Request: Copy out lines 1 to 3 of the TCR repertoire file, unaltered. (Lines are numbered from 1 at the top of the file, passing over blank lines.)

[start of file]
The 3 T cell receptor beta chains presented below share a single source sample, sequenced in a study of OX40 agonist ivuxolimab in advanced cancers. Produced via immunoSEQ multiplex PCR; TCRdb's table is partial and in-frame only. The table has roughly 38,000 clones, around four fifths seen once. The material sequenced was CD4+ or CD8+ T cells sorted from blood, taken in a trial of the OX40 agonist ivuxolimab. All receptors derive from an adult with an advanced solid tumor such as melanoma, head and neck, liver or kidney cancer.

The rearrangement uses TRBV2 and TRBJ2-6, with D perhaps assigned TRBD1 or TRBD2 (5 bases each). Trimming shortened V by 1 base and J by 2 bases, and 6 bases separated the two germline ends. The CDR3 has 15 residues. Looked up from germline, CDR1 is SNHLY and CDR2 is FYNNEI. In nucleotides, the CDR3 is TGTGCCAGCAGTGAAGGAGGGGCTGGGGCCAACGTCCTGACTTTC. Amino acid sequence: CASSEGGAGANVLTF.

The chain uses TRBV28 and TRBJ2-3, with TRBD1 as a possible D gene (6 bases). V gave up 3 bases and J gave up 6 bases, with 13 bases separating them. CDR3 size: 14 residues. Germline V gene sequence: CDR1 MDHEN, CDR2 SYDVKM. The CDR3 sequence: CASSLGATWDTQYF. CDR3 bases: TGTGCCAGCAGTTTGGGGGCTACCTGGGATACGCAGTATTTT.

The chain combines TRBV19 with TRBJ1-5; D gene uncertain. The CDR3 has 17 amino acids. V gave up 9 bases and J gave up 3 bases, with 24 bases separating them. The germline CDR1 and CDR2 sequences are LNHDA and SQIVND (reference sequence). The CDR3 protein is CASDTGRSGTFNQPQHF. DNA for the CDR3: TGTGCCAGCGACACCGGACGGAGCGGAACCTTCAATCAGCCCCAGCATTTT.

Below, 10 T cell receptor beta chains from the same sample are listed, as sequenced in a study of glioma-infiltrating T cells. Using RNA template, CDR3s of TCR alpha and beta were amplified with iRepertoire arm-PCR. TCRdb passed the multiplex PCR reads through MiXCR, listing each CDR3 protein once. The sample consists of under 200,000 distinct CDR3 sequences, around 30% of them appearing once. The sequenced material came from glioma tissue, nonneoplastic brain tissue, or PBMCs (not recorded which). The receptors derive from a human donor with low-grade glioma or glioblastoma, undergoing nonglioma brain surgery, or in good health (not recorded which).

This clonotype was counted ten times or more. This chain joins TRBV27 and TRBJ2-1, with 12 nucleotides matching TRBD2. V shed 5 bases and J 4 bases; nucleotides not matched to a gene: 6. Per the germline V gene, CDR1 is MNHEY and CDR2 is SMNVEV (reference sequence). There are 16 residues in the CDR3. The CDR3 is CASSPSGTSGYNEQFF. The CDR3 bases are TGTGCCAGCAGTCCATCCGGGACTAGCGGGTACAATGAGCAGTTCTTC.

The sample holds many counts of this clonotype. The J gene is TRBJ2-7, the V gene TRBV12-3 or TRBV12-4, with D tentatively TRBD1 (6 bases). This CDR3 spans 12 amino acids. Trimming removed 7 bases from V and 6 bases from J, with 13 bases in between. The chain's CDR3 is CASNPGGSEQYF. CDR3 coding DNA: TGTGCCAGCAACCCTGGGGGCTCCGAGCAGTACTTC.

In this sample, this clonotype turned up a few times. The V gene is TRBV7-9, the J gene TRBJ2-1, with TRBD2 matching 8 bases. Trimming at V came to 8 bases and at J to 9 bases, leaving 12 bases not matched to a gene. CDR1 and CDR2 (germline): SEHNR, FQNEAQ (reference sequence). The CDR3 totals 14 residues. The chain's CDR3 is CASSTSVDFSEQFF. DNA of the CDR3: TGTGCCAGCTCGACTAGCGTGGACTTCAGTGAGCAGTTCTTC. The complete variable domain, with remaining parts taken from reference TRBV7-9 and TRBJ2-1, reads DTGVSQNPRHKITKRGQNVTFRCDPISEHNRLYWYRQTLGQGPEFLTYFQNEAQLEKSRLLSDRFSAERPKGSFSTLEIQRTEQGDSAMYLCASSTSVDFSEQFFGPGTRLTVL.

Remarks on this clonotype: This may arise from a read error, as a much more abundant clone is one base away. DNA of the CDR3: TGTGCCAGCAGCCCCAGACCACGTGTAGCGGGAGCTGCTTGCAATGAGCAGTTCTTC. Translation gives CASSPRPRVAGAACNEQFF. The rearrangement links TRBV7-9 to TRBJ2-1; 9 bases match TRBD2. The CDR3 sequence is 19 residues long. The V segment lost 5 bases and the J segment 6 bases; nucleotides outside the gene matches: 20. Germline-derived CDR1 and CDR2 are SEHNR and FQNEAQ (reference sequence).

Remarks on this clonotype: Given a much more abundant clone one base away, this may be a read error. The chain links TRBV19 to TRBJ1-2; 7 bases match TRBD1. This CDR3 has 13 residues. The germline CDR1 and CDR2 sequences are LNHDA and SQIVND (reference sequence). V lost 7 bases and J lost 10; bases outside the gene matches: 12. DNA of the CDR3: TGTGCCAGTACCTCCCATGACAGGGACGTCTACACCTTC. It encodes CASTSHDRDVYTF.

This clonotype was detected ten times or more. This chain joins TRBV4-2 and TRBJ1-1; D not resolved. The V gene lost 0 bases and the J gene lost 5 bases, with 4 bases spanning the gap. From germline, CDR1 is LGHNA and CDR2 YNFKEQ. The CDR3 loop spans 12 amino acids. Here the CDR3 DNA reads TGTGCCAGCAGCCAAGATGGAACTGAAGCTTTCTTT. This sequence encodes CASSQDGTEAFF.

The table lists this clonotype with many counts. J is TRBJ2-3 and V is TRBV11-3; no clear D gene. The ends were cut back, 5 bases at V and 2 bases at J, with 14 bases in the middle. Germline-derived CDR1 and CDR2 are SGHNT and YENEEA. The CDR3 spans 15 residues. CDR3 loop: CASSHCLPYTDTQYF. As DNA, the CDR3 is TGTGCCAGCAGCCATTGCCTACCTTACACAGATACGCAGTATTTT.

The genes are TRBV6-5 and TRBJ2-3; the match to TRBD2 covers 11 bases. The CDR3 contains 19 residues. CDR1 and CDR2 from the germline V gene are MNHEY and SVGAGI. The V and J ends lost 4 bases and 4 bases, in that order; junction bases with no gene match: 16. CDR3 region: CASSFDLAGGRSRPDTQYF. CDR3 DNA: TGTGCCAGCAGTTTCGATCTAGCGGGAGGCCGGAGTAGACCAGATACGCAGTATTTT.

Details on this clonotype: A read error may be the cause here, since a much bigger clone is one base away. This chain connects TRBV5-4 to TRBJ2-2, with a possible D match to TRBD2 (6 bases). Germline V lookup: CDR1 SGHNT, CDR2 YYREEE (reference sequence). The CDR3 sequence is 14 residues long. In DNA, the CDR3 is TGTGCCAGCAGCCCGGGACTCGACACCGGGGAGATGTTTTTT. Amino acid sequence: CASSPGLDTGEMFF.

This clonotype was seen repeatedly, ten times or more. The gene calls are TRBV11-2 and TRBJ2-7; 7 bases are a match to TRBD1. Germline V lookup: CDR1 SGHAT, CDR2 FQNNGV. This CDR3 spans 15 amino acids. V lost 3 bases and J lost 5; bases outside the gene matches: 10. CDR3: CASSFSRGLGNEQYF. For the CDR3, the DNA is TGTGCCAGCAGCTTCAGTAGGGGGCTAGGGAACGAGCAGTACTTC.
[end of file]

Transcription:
The 3 T cell receptor beta chains presented below share a single source sample, sequenced in a study of OX40 agonist ivuxolimab in advanced cancers. Produced via immunoSEQ multiplex PCR; TCRdb's table is partial and in-frame only. The table has roughly 38,000 clones, around four fifths seen once. The material sequenced was CD4+ or CD8+ T cells sorted from blood, taken in a trial of the OX40 agonist ivuxolimab. All receptors derive from an adult with an advanced solid tumor such as melanoma, head and neck, liver or kidney cancer.

The rearrangement uses TRBV2 and TRBJ2-6, with D perhaps assigned TRBD1 or TRBD2 (5 bases each). Trimming shortened V by 1 base and J by 2 bases, and 6 bases separated the two germline ends. The CDR3 has 15 residues. Looked up from germline, CDR1 is SNHLY and CDR2 is FYNNEI. In nucleotides, the CDR3 is TGTGCCAGCAGTGAAGGAGGGGCTGGGGCCAACGTCCTGACTTTC. Amino acid sequence: CASSEGGAGANVLTF.

The chain uses TRBV28 and TRBJ2-3, with TRBD1 as a possible D gene (6 bases). V gave up 3 bases and J gave up 6 bases, with 13 bases separating them. CDR3 size: 14 residues. Germline V gene sequence: CDR1 MDHEN, CDR2 SYDVKM. The CDR3 sequence: CASSLGATWDTQYF. CDR3 bases: TGTGCCAGCAGTTTGGGGGCTACCTGGGATACGCAGTATTTT.